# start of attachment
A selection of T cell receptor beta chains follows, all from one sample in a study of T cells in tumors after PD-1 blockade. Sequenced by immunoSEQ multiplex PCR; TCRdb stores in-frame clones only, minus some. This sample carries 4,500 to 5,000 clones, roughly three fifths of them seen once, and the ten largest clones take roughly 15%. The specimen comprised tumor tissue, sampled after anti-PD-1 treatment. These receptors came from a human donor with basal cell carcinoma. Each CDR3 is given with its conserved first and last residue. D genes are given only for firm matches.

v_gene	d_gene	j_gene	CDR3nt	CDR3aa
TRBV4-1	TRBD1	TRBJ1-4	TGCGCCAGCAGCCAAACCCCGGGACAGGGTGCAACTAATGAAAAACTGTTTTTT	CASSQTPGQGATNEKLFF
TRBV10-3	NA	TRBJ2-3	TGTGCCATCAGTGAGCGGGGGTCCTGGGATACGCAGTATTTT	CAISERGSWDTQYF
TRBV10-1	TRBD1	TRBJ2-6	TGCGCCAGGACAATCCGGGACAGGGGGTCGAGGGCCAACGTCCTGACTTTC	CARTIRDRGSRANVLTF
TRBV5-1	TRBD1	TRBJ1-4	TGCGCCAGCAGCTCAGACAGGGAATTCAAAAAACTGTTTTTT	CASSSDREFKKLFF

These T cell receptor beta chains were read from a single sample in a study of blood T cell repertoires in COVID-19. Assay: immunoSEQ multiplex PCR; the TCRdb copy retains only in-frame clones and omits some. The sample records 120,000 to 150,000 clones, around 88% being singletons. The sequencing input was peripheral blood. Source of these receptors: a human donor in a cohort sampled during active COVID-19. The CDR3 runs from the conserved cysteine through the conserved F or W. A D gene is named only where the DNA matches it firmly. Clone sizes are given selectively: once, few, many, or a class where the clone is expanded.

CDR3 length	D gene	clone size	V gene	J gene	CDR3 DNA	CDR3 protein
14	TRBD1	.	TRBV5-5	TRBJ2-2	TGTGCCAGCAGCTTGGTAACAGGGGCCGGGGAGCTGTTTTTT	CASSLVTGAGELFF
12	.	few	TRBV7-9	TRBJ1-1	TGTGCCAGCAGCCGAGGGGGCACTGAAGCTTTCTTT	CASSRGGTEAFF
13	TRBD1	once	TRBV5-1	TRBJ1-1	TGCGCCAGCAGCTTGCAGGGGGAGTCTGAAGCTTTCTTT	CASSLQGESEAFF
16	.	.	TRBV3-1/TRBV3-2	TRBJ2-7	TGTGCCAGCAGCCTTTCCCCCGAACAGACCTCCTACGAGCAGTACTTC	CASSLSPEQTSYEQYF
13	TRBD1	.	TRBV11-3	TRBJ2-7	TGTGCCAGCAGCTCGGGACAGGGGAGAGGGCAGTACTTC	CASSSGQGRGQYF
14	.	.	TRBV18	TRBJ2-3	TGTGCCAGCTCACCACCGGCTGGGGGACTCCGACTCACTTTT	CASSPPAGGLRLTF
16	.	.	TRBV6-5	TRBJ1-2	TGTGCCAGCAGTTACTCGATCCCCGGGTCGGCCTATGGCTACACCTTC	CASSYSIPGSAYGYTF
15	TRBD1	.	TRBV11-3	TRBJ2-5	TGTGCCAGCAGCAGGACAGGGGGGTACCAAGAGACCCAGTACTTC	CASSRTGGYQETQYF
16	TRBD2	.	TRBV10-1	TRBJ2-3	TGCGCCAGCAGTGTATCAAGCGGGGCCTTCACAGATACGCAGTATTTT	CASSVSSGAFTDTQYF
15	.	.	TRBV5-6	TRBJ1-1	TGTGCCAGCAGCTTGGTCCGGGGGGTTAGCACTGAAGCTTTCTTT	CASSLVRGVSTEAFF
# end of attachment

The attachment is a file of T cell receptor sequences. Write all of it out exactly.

A selection of T cell receptor beta chains follows, all from one sample in a study of T cells in tumors after PD-1 blockade. Sequenced by immunoSEQ multiplex PCR; TCRdb stores in-frame clones only, minus some. This sample carries 4,500 to 5,000 clones, roughly three fifths of them seen once, and the ten largest clones take roughly 15%. The specimen comprised tumor tissue, sampled after anti-PD-1 treatment. These receptors came from a human donor with basal cell carcinoma. Each CDR3 is given with its conserved first and last residue. D genes are given only for firm matches.

v_gene	d_gene	j_gene	CDR3nt	CDR3aa
TRBV4-1	TRBD1	TRBJ1-4	TGCGCCAGCAGCCAAACCCCGGGACAGGGTGCAACTAATGAAAAACTGTTTTTT	CASSQTPGQGATNEKLFF
TRBV10-3	NA	TRBJ2-3	TGTGCCATCAGTGAGCGGGGGTCCTGGGATACGCAGTATTTT	CAISERGSWDTQYF
TRBV10-1	TRBD1	TRBJ2-6	TGCGCCAGGACAATCCGGGACAGGGGGTCGAGGGCCAACGTCCTGACTTTC	CARTIRDRGSRANVLTF
TRBV5-1	TRBD1	TRBJ1-4	TGCGCCAGCAGCTCAGACAGGGAATTCAAAAAACTGTTTTTT	CASSSDREFKKLFF

These T cell receptor beta chains were read from a single sample in a study of blood T cell repertoires in COVID-19. Assay: immunoSEQ multiplex PCR; the TCRdb copy retains only in-frame clones and omits some. The sample records 120,000 to 150,000 clones, around 88% being singletons. The sequencing input was peripheral blood. Source of these receptors: a human donor in a cohort sampled during active COVID-19. The CDR3 runs from the conserved cysteine through the conserved F or W. A D gene is named only where the DNA matches it firmly. Clone sizes are given selectively: once, few, many, or a class where the clone is expanded.

CDR3 length	D gene	clone size	V gene	J gene	CDR3 DNA	CDR3 protein
14	TRBD1	.	TRBV5-5	TRBJ2-2	TGTGCCAGCAGCTTGGTAACAGGGGCCGGGGAGCTGTTTTTT	CASSLVTGAGELFF
12	.	few	TRBV7-9	TRBJ1-1	TGTGCCAGCAGCCGAGGGGGCACTGAAGCTTTCTTT	CASSRGGTEAFF
13	TRBD1	once	TRBV5-1	TRBJ1-1	TGCGCCAGCAGCTTGCAGGGGGAGTCTGAAGCTTTCTTT	CASSLQGESEAFF
16	.	.	TRBV3-1/TRBV3-2	TRBJ2-7	TGTGCCAGCAGCCTTTCCCCCGAACAGACCTCCTACGAGCAGTACTTC	CASSLSPEQTSYEQYF
13	TRBD1	.	TRBV11-3	TRBJ2-7	TGTGCCAGCAGCTCGGGACAGGGGAGAGGGCAGTACTTC	CASSSGQGRGQYF
14	.	.	TRBV18	TRBJ2-3	TGTGCCAGCTCACCACCGGCTGGGGGACTCCGACTCACTTTT	CASSPPAGGLRLTF
16	.	.	TRBV6-5	TRBJ1-2	TGTGCCAGCAGTTACTCGATCCCCGGGTCGGCCTATGGCTACACCTTC	CASSYSIPGSAYGYTF
15	TRBD1	.	TRBV11-3	TRBJ2-5	TGTGCCAGCAGCAGGACAGGGGGGTACCAAGAGACCCAGTACTTC	CASSRTGGYQETQYF
16	TRBD2	.	TRBV10-1	TRBJ2-3	TGCGCCAGCAGTGTATCAAGCGGGGCCTTCACAGATACGCAGTATTTT	CASSVSSGAFTDTQYF
15	.	.	TRBV5-6	TRBJ1-1	TGTGCCAGCAGCTTGGTCCGGGGGGTTAGCACTGAAGCTTTCTTT	CASSLVRGVSTEAFF